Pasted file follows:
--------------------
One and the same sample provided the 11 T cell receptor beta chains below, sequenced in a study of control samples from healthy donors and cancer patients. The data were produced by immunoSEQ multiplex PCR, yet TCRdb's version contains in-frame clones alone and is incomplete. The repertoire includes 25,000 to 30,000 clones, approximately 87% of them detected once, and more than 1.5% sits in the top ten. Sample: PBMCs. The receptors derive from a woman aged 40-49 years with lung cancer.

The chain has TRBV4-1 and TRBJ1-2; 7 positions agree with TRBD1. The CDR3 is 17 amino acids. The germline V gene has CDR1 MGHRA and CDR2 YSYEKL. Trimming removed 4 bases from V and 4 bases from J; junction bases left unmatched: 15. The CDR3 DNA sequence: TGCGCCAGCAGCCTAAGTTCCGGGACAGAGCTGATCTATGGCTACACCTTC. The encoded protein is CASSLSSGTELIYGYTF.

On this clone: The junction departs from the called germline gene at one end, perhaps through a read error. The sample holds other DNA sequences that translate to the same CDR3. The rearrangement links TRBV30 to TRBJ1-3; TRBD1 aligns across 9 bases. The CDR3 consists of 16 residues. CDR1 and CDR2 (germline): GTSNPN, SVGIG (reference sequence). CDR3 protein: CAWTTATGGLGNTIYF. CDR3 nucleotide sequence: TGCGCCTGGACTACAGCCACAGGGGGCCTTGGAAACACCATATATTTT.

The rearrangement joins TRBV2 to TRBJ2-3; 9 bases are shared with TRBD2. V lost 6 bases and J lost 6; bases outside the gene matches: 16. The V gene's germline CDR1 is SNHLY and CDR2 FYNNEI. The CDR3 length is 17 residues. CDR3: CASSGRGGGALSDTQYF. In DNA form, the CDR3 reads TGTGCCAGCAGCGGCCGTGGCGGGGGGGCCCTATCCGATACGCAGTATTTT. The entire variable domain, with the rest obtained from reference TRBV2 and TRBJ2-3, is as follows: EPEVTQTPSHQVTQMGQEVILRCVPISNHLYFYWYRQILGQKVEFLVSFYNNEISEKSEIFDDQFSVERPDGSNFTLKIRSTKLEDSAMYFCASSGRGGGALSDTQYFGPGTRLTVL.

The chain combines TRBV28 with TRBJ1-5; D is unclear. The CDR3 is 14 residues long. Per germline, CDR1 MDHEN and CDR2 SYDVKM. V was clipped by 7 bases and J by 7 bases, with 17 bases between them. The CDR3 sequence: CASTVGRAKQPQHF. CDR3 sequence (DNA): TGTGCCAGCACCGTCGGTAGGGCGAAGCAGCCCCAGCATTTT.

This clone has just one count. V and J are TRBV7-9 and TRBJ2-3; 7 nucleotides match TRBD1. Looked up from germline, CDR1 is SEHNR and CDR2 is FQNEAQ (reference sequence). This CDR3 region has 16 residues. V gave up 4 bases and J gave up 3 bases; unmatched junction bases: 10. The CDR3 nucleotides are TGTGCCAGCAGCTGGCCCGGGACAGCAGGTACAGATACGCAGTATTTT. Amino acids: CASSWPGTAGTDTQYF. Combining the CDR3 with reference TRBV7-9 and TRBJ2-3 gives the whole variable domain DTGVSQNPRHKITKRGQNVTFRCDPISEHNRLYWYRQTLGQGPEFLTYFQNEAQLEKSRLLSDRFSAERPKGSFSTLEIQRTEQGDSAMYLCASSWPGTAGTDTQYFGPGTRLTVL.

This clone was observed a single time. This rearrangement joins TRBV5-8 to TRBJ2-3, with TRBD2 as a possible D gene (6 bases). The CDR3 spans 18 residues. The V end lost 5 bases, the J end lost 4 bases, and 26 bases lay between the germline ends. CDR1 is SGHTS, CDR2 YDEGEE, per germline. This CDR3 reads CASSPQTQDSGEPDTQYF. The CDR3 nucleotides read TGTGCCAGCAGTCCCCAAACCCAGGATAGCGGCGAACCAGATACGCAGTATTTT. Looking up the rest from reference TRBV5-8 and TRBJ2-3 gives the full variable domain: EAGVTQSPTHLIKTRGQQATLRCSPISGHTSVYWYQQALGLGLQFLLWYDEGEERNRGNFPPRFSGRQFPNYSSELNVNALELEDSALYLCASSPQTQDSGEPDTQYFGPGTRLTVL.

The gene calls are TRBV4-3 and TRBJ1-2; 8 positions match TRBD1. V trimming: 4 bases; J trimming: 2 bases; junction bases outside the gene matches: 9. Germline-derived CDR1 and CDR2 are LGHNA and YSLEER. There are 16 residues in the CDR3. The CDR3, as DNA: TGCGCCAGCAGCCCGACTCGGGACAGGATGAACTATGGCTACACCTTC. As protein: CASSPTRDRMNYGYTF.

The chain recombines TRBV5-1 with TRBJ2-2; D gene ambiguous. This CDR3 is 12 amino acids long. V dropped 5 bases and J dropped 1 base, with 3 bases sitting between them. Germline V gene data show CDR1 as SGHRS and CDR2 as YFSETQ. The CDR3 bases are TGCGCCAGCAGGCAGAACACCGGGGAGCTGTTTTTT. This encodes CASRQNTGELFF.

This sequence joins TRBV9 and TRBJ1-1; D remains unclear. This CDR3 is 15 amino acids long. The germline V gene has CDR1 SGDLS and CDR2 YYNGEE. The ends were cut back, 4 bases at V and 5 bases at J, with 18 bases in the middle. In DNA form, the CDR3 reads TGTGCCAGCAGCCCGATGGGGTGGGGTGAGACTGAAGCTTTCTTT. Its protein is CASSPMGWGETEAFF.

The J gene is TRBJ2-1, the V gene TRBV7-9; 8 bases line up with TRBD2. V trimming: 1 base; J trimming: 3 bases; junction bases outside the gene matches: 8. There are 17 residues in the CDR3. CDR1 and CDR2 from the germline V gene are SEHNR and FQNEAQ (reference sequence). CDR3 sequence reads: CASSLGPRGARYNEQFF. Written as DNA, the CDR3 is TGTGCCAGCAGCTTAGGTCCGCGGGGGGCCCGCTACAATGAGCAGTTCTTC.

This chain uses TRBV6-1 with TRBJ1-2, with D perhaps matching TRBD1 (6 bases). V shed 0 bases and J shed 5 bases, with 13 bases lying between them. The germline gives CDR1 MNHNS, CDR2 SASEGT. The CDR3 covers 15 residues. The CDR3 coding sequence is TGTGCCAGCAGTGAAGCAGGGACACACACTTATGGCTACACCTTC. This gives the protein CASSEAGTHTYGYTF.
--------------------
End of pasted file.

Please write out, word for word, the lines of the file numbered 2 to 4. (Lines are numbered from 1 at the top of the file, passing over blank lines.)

The chain has TRBV4-1 and TRBJ1-2; 7 positions agree with TRBD1. The CDR3 is 17 amino acids. The germline V gene has CDR1 MGHRA and CDR2 YSYEKL. Trimming removed 4 bases from V and 4 bases from J; junction bases left unmatched: 15. The CDR3 DNA sequence: TGCGCCAGCAGCCTAAGTTCCGGGACAGAGCTGATCTATGGCTACACCTTC. The encoded protein is CASSLSSGTELIYGYTF.

On this clone: The junction departs from the called germline gene at one end, perhaps through a read error. The sample holds other DNA sequences that translate to the same CDR3. The rearrangement links TRBV30 to TRBJ1-3; TRBD1 aligns across 9 bases. The CDR3 consists of 16 residues. CDR1 and CDR2 (germline): GTSNPN, SVGIG (reference sequence). CDR3 protein: CAWTTATGGLGNTIYF. CDR3 nucleotide sequence: TGCGCCTGGACTACAGCCACAGGGGGCCTTGGAAACACCATATATTTT.

The rearrangement joins TRBV2 to TRBJ2-3; 9 bases are shared with TRBD2. V lost 6 bases and J lost 6; bases outside the gene matches: 16. The V gene's germline CDR1 is SNHLY and CDR2 FYNNEI. The CDR3 length is 17 residues. CDR3: CASSGRGGGALSDTQYF. In DNA form, the CDR3 reads TGTGCCAGCAGCGGCCGTGGCGGGGGGGCCCTATCCGATACGCAGTATTTT. The entire variable domain, with the rest obtained from reference TRBV2 and TRBJ2-3, is as follows: EPEVTQTPSHQVTQMGQEVILRCVPISNHLYFYWYRQILGQKVEFLVSFYNNEISEKSEIFDDQFSVERPDGSNFTLKIRSTKLEDSAMYFCASSGRGGGALSDTQYFGPGTRLTVL.